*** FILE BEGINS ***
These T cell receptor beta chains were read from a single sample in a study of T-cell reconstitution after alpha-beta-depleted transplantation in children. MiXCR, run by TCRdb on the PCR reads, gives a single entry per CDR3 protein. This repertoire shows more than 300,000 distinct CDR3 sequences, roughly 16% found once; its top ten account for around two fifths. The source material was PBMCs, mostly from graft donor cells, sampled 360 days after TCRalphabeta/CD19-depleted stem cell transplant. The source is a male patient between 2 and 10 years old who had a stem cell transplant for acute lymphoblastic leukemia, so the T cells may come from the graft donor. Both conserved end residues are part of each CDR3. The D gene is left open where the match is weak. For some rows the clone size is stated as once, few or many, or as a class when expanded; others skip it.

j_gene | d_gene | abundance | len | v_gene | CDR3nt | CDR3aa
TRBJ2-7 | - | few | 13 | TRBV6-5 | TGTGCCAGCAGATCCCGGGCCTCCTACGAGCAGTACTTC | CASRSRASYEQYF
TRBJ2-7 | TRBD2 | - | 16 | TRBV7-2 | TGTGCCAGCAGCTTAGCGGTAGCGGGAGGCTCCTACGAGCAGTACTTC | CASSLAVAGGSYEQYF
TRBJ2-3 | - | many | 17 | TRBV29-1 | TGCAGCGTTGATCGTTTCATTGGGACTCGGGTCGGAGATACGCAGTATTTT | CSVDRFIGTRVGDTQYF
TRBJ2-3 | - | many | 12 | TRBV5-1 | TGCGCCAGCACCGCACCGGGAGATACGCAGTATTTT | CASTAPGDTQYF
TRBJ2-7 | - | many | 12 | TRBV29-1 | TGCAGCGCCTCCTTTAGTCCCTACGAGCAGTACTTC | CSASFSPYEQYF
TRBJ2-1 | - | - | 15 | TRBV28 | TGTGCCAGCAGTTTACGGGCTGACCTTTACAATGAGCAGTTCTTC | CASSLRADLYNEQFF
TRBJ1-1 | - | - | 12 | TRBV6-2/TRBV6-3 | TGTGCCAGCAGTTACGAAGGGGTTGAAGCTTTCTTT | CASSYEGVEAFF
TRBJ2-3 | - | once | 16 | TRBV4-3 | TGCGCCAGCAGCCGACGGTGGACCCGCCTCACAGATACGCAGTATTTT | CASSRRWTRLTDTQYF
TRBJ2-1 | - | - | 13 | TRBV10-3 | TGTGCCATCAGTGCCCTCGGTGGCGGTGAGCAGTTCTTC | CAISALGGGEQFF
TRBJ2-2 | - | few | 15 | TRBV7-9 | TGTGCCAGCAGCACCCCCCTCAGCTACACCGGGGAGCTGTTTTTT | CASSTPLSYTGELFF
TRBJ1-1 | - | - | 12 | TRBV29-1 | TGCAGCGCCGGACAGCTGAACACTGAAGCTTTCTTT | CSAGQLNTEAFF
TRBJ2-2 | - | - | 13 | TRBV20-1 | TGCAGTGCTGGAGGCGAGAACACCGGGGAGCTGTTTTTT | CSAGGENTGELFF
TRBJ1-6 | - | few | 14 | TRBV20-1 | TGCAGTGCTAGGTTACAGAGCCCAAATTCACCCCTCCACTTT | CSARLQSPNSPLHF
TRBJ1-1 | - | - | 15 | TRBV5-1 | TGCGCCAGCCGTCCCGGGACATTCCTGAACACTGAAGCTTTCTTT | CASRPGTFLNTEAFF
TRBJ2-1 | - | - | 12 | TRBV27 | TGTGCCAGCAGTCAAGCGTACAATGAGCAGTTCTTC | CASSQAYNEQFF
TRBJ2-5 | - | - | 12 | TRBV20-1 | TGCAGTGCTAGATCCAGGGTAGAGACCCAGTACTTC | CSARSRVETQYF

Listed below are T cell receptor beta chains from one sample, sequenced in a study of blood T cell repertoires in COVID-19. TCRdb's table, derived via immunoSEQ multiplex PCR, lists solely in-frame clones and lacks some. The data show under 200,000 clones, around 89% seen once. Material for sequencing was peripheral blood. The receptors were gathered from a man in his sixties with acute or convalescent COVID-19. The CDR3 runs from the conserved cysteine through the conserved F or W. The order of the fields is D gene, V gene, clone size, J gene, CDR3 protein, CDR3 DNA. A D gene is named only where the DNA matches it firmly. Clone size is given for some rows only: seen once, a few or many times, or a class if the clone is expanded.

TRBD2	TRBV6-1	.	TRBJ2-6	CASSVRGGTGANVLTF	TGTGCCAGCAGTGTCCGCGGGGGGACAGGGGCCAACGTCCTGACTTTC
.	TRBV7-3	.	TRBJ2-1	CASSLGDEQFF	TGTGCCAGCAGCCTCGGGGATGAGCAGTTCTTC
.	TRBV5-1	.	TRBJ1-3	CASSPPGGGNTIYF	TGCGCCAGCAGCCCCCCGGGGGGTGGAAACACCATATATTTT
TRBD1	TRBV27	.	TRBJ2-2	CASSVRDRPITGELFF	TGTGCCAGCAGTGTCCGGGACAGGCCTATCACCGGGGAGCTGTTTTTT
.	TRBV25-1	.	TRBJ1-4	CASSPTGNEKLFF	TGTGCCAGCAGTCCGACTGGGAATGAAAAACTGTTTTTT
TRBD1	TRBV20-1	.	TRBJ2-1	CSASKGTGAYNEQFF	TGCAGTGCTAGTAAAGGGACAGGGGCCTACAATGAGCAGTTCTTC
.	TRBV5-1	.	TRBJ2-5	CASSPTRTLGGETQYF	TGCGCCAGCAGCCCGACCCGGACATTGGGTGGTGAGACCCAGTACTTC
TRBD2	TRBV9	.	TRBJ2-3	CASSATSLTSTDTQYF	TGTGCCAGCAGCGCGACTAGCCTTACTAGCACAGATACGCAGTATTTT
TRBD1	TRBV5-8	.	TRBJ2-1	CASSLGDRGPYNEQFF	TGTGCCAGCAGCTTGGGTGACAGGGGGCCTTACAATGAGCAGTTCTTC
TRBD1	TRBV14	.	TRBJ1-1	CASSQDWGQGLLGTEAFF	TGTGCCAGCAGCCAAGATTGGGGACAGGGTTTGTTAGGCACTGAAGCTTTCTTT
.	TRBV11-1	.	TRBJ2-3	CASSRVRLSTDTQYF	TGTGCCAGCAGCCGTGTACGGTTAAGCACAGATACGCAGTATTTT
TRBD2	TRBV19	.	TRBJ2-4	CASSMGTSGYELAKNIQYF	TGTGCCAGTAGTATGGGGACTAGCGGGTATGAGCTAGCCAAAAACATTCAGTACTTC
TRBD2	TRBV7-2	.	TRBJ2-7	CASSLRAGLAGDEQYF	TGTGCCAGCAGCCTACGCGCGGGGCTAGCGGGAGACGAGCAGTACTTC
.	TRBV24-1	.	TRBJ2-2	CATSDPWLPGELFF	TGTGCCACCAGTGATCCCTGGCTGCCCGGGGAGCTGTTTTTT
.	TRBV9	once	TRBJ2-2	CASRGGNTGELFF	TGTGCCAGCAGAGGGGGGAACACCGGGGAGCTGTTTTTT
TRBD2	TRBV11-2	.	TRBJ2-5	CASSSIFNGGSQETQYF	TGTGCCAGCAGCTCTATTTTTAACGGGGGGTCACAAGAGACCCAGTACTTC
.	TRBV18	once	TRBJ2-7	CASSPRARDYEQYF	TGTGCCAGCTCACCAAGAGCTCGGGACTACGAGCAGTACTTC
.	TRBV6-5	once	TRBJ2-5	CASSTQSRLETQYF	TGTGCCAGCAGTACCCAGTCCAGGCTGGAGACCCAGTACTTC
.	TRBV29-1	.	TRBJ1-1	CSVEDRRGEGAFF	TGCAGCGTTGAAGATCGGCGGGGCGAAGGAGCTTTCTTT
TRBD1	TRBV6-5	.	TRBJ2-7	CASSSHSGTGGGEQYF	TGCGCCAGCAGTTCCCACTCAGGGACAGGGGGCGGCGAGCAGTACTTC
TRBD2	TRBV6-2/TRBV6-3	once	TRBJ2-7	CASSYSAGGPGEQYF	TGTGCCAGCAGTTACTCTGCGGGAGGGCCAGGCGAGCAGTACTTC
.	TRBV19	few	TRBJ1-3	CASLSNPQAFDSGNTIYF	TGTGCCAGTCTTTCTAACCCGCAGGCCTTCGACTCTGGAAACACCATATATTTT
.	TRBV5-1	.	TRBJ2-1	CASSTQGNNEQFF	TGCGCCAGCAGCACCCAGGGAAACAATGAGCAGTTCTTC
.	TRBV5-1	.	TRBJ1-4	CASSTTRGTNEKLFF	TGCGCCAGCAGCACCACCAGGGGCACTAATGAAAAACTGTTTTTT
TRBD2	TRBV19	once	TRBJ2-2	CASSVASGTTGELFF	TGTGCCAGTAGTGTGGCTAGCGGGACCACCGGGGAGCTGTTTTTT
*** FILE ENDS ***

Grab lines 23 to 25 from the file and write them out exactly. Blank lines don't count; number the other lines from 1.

TRBD1	TRBV27	.	TRBJ2-2	CASSVRDRPITGELFF	TGTGCCAGCAGTGTCCGGGACAGGCCTATCACCGGGGAGCTGTTTTTT
.	TRBV25-1	.	TRBJ1-4	CASSPTGNEKLFF	TGTGCCAGCAGTCCGACTGGGAATGAAAAACTGTTTTTT
TRBD1	TRBV20-1	.	TRBJ2-1	CSASKGTGAYNEQFF	TGCAGTGCTAGTAAAGGGACAGGGGCCTACAATGAGCAGTTCTTC